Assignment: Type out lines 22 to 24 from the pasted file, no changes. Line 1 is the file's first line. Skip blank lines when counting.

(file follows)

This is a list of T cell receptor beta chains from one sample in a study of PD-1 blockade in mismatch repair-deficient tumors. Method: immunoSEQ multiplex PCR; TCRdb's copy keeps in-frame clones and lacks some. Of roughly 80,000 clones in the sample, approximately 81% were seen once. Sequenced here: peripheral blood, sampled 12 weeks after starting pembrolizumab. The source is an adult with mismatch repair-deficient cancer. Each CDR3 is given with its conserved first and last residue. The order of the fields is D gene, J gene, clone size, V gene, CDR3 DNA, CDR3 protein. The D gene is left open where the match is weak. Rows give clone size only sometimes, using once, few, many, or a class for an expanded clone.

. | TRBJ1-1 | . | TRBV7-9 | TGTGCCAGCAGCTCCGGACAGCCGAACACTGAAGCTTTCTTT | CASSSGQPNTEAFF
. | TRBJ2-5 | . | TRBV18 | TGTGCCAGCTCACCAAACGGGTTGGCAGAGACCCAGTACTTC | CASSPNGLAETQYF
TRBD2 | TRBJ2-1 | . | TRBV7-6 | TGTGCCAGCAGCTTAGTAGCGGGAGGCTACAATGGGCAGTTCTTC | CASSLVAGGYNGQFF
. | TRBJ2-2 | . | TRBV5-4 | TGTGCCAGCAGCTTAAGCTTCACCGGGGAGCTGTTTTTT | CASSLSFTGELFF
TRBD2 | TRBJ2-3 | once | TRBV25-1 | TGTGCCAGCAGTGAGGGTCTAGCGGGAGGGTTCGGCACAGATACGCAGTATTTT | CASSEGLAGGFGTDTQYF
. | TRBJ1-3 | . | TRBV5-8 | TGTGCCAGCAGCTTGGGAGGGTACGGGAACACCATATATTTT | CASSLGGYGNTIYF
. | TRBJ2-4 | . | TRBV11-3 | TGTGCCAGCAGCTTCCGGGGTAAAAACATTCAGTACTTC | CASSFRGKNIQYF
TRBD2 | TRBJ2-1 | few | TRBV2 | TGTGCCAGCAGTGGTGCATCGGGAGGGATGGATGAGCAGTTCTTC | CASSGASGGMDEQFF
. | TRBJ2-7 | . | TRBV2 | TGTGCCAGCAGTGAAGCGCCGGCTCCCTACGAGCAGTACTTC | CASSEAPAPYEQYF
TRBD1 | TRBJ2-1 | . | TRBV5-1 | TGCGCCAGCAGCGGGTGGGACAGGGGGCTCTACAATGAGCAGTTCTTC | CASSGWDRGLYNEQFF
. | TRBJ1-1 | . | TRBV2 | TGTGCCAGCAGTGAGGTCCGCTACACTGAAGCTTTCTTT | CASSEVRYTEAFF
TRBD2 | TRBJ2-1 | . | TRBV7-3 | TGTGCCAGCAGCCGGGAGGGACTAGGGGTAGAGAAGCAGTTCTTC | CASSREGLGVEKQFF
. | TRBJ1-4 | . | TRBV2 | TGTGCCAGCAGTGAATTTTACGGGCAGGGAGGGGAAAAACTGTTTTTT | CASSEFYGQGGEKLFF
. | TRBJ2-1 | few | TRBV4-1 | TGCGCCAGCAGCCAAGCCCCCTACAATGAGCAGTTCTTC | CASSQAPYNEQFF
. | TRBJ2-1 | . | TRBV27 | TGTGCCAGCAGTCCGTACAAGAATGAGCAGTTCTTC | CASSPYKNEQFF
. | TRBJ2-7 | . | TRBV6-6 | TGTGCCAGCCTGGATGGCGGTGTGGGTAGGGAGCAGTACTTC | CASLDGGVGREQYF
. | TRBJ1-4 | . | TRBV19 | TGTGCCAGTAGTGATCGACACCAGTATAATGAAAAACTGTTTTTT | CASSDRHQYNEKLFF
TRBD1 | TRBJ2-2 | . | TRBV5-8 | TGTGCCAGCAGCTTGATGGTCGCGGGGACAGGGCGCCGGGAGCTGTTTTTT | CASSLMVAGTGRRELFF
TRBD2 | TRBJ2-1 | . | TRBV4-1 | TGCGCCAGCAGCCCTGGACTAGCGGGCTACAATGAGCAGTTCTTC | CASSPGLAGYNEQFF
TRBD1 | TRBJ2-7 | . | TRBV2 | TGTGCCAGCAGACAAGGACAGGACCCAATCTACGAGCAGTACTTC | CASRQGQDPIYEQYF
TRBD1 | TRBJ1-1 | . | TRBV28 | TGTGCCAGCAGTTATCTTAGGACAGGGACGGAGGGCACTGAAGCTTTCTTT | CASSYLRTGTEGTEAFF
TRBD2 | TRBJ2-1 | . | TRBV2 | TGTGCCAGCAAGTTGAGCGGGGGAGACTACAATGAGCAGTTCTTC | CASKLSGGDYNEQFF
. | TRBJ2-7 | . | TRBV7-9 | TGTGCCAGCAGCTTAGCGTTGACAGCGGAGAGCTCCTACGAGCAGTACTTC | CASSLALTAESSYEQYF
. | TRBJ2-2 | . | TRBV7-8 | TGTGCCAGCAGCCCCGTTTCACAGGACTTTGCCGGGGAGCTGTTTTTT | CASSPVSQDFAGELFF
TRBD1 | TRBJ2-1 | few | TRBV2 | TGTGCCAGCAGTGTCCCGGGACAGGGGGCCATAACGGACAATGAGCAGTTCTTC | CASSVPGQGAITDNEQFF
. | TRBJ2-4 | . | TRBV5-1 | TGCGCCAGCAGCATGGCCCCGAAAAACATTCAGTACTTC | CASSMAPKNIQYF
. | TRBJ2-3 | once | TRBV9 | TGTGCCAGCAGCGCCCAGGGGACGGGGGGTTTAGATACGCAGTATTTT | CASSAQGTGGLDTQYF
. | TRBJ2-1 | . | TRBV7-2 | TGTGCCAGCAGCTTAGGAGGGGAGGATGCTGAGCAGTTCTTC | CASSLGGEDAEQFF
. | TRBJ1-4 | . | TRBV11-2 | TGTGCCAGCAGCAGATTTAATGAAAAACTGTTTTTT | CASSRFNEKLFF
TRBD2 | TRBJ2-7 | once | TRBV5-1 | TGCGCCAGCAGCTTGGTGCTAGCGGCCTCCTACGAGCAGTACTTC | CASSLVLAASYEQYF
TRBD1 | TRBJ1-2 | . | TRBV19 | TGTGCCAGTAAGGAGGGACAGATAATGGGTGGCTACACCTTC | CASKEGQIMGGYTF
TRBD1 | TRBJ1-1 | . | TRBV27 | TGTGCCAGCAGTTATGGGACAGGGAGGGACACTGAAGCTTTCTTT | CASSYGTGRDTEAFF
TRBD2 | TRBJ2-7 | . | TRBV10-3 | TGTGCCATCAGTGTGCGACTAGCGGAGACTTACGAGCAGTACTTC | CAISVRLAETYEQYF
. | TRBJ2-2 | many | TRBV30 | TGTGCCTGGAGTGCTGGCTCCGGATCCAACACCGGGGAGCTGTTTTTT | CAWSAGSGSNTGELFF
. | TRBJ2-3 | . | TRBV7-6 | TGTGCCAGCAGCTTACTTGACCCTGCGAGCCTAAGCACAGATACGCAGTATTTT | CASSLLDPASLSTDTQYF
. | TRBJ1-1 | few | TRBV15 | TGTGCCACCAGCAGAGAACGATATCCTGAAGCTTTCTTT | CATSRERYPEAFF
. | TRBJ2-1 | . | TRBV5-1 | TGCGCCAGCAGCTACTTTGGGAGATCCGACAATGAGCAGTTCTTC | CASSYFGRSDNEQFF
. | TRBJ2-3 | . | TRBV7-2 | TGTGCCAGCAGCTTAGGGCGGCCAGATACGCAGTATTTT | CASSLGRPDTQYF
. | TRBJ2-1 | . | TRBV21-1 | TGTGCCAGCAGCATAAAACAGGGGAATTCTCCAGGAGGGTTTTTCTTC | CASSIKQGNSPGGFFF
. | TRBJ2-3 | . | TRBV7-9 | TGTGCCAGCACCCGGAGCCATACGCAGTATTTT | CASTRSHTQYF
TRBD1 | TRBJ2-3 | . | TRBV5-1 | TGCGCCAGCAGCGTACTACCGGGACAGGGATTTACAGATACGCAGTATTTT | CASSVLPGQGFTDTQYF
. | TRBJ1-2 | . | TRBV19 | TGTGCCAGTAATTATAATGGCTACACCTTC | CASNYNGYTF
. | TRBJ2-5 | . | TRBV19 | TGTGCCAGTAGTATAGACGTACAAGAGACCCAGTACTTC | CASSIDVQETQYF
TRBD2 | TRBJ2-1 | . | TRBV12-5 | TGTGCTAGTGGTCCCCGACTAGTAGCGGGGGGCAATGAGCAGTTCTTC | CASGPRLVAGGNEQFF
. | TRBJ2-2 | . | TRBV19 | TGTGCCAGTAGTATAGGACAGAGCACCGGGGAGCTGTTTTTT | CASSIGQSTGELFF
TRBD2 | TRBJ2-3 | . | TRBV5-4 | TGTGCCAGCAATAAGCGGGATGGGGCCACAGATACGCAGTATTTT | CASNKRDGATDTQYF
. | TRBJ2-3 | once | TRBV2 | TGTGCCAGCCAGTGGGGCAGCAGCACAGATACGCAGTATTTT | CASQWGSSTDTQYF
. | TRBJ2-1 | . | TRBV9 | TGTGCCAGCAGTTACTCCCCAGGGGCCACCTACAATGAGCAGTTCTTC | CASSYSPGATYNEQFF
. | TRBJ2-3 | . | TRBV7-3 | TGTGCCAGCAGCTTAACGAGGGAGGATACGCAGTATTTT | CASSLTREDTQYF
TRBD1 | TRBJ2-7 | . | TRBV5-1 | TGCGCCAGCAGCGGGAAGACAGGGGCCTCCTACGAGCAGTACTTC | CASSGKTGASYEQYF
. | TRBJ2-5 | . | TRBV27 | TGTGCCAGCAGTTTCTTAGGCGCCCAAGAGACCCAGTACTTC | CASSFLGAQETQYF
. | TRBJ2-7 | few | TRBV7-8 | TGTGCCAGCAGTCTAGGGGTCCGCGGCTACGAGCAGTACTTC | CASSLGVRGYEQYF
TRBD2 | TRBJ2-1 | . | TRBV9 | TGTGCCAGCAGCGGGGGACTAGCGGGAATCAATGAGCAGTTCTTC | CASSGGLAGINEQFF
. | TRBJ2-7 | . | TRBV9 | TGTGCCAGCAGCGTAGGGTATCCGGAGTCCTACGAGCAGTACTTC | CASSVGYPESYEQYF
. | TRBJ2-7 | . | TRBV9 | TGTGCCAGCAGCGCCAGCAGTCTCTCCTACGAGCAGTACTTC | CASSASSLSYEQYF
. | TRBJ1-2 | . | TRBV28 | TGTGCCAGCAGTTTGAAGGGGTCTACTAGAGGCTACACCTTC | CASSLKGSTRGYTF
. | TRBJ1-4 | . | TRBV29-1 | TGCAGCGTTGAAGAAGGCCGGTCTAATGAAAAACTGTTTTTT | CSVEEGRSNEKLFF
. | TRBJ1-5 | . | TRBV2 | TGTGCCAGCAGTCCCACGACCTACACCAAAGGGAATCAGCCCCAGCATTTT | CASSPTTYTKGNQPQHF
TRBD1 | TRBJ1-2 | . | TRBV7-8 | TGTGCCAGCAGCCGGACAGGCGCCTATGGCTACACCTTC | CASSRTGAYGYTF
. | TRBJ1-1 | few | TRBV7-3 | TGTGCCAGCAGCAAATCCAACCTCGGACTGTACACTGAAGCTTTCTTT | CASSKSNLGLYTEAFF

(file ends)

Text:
TRBD1 | TRBJ1-1 | . | TRBV28 | TGTGCCAGCAGTTATCTTAGGACAGGGACGGAGGGCACTGAAGCTTTCTTT | CASSYLRTGTEGTEAFF
TRBD2 | TRBJ2-1 | . | TRBV2 | TGTGCCAGCAAGTTGAGCGGGGGAGACTACAATGAGCAGTTCTTC | CASKLSGGDYNEQFF
. | TRBJ2-7 | . | TRBV7-9 | TGTGCCAGCAGCTTAGCGTTGACAGCGGAGAGCTCCTACGAGCAGTACTTC | CASSLALTAESSYEQYF